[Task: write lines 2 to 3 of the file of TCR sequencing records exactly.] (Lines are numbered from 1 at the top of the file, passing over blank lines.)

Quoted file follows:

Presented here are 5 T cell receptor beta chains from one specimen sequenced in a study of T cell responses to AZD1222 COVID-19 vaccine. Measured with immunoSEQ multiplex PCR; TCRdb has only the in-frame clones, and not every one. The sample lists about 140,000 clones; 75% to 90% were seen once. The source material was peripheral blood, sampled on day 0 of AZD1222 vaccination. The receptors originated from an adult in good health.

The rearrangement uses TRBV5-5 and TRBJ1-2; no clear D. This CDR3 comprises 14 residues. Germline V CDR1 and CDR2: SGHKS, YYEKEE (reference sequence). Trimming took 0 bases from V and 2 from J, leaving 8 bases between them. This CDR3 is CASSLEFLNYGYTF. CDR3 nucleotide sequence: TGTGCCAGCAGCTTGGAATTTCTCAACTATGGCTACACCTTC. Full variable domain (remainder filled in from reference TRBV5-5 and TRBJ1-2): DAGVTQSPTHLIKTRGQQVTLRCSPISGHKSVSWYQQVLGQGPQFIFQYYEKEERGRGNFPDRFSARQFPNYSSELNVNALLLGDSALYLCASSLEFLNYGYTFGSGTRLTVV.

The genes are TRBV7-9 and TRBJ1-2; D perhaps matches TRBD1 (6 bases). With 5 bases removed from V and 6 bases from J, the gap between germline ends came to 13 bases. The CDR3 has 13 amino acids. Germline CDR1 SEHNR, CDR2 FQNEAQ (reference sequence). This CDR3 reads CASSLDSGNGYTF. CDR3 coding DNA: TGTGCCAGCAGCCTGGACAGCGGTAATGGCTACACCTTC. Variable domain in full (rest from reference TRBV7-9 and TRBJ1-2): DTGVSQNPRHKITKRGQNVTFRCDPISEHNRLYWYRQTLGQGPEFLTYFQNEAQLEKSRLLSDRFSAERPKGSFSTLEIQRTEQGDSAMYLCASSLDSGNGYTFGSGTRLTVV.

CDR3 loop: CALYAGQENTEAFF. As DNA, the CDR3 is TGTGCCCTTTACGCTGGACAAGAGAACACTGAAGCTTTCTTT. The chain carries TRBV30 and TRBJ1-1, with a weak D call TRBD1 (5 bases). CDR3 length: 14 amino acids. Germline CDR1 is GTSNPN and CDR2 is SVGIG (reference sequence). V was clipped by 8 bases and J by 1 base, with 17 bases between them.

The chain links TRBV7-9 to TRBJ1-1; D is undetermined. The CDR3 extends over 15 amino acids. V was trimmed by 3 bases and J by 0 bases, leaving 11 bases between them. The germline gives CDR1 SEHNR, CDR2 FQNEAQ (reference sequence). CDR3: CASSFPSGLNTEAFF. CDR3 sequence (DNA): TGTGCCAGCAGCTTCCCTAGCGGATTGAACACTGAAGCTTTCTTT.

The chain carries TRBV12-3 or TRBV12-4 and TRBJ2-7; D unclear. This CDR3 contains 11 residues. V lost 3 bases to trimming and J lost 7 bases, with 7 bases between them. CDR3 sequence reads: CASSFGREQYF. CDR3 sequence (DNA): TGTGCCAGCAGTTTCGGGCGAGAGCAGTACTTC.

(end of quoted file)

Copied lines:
The rearrangement uses TRBV5-5 and TRBJ1-2; no clear D. This CDR3 comprises 14 residues. Germline V CDR1 and CDR2: SGHKS, YYEKEE (reference sequence). Trimming took 0 bases from V and 2 from J, leaving 8 bases between them. This CDR3 is CASSLEFLNYGYTF. CDR3 nucleotide sequence: TGTGCCAGCAGCTTGGAATTTCTCAACTATGGCTACACCTTC. Full variable domain (remainder filled in from reference TRBV5-5 and TRBJ1-2): DAGVTQSPTHLIKTRGQQVTLRCSPISGHKSVSWYQQVLGQGPQFIFQYYEKEERGRGNFPDRFSARQFPNYSSELNVNALLLGDSALYLCASSLEFLNYGYTFGSGTRLTVV.

The genes are TRBV7-9 and TRBJ1-2; D perhaps matches TRBD1 (6 bases). With 5 bases removed from V and 6 bases from J, the gap between germline ends came to 13 bases. The CDR3 has 13 amino acids. Germline CDR1 SEHNR, CDR2 FQNEAQ (reference sequence). This CDR3 reads CASSLDSGNGYTF. CDR3 coding DNA: TGTGCCAGCAGCCTGGACAGCGGTAATGGCTACACCTTC. Variable domain in full (rest from reference TRBV7-9 and TRBJ1-2): DTGVSQNPRHKITKRGQNVTFRCDPISEHNRLYWYRQTLGQGPEFLTYFQNEAQLEKSRLLSDRFSAERPKGSFSTLEIQRTEQGDSAMYLCASSLDSGNGYTFGSGTRLTVV.